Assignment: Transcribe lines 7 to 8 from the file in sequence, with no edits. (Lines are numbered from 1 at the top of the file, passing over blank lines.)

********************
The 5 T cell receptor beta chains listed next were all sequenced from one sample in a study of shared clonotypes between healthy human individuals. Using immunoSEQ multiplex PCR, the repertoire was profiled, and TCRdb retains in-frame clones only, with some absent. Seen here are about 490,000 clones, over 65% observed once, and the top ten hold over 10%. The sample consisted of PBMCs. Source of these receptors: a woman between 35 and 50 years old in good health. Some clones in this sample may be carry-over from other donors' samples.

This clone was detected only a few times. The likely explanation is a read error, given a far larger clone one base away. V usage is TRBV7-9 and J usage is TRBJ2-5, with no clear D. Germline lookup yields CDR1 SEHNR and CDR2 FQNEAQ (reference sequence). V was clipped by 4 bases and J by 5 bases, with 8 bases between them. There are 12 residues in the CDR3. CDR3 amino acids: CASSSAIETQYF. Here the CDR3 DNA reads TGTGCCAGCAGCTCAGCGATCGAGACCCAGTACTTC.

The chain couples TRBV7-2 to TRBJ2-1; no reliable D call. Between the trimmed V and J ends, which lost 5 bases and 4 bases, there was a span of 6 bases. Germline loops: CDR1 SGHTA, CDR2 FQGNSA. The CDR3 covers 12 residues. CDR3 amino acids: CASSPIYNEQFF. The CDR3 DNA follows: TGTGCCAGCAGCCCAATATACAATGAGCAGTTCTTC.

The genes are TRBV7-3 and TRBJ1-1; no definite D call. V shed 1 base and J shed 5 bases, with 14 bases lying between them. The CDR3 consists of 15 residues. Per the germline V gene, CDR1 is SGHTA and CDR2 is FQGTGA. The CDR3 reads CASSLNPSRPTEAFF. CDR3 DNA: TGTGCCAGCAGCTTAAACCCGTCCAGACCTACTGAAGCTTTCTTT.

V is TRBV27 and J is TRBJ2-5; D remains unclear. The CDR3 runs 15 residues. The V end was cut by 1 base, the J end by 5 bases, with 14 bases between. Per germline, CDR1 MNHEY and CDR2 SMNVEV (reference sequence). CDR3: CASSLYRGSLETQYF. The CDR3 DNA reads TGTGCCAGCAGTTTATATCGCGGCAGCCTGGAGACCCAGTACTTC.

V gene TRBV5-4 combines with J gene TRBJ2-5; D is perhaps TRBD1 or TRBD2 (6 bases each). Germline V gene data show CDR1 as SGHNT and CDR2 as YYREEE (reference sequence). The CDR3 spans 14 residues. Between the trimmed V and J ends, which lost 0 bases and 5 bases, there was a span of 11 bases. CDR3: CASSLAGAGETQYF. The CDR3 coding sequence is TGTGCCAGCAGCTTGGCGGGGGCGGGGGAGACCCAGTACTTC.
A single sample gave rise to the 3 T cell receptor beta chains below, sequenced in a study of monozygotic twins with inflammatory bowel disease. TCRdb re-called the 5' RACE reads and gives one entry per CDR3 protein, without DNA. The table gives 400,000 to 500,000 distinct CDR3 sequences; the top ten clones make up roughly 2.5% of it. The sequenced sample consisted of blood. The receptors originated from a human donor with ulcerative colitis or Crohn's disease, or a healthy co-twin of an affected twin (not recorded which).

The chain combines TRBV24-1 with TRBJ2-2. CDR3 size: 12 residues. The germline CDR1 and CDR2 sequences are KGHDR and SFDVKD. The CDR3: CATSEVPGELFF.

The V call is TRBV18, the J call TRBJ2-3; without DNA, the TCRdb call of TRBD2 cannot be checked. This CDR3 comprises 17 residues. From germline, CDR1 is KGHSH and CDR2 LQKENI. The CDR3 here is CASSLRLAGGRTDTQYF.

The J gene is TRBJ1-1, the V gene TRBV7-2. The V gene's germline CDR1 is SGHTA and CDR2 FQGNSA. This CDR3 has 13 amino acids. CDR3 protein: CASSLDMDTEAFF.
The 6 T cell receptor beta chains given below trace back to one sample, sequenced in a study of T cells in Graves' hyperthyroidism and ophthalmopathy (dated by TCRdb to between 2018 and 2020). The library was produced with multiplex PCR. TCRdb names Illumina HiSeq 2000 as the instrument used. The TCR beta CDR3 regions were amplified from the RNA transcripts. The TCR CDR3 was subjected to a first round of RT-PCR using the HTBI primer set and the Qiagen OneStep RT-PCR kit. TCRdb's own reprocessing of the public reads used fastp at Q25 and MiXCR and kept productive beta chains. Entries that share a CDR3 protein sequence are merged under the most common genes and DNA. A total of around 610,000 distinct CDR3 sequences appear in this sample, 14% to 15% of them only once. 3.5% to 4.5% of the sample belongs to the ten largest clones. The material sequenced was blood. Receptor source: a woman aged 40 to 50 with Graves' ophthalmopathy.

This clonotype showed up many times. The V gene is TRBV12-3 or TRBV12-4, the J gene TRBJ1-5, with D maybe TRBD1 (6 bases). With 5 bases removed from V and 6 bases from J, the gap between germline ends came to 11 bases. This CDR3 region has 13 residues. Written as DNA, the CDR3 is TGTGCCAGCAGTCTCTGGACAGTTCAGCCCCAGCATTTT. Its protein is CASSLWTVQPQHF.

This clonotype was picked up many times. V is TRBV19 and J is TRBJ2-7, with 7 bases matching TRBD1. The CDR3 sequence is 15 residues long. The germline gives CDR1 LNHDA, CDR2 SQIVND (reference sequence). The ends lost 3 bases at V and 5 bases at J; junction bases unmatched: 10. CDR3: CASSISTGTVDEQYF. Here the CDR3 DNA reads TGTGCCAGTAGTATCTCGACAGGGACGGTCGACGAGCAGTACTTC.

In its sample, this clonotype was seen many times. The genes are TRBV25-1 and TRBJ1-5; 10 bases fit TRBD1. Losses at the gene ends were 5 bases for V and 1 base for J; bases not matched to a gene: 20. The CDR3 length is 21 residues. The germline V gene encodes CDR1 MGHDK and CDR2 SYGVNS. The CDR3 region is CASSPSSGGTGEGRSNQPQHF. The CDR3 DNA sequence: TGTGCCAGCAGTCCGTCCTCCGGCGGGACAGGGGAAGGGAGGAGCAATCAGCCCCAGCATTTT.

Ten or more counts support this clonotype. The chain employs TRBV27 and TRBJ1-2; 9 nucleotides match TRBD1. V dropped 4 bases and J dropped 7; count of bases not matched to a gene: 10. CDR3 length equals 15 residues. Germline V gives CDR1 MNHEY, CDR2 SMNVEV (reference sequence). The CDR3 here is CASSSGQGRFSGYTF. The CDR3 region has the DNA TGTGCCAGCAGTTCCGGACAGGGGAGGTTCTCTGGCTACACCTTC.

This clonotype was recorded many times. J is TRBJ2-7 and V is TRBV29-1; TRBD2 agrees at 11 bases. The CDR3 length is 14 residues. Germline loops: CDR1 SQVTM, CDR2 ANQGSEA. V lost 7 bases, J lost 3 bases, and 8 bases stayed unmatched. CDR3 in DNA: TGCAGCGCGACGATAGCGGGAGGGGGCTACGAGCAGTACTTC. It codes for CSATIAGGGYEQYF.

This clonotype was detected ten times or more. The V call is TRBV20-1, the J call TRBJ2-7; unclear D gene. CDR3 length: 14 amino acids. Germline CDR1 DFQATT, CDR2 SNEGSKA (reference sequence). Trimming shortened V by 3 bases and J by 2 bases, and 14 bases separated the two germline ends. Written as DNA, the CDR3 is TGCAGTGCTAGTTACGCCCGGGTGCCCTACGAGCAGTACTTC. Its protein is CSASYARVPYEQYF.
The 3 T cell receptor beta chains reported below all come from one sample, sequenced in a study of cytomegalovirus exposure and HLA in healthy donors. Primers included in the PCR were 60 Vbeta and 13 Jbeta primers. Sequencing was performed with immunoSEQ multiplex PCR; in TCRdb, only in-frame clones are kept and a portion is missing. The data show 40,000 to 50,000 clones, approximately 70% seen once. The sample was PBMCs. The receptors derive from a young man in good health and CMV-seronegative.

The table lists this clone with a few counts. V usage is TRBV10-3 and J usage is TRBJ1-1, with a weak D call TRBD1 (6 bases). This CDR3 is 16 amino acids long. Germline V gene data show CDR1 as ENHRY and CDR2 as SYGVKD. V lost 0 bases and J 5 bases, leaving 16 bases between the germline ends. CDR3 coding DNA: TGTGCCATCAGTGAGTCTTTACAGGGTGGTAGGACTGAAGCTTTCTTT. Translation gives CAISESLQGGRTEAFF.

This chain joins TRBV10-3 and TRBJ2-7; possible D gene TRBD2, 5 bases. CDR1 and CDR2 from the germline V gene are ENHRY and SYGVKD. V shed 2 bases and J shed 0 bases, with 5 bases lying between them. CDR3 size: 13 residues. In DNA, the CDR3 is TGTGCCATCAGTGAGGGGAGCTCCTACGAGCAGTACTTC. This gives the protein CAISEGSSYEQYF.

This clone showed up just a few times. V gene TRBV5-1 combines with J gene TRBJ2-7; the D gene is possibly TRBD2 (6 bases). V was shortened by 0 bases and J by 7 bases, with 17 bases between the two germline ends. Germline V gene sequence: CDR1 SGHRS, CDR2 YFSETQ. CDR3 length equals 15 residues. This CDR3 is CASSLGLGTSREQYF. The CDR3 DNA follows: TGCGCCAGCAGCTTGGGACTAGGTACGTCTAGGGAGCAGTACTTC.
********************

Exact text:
A single sample gave rise to the 3 T cell receptor beta chains below, sequenced in a study of monozygotic twins with inflammatory bowel disease. TCRdb re-called the 5' RACE reads and gives one entry per CDR3 protein, without DNA. The table gives 400,000 to 500,000 distinct CDR3 sequences; the top ten clones make up roughly 2.5% of it. The sequenced sample consisted of blood. The receptors originated from a human donor with ulcerative colitis or Crohn's disease, or a healthy co-twin of an affected twin (not recorded which).

The chain combines TRBV24-1 with TRBJ2-2. CDR3 size: 12 residues. The germline CDR1 and CDR2 sequences are KGHDR and SFDVKD. The CDR3: CATSEVPGELFF.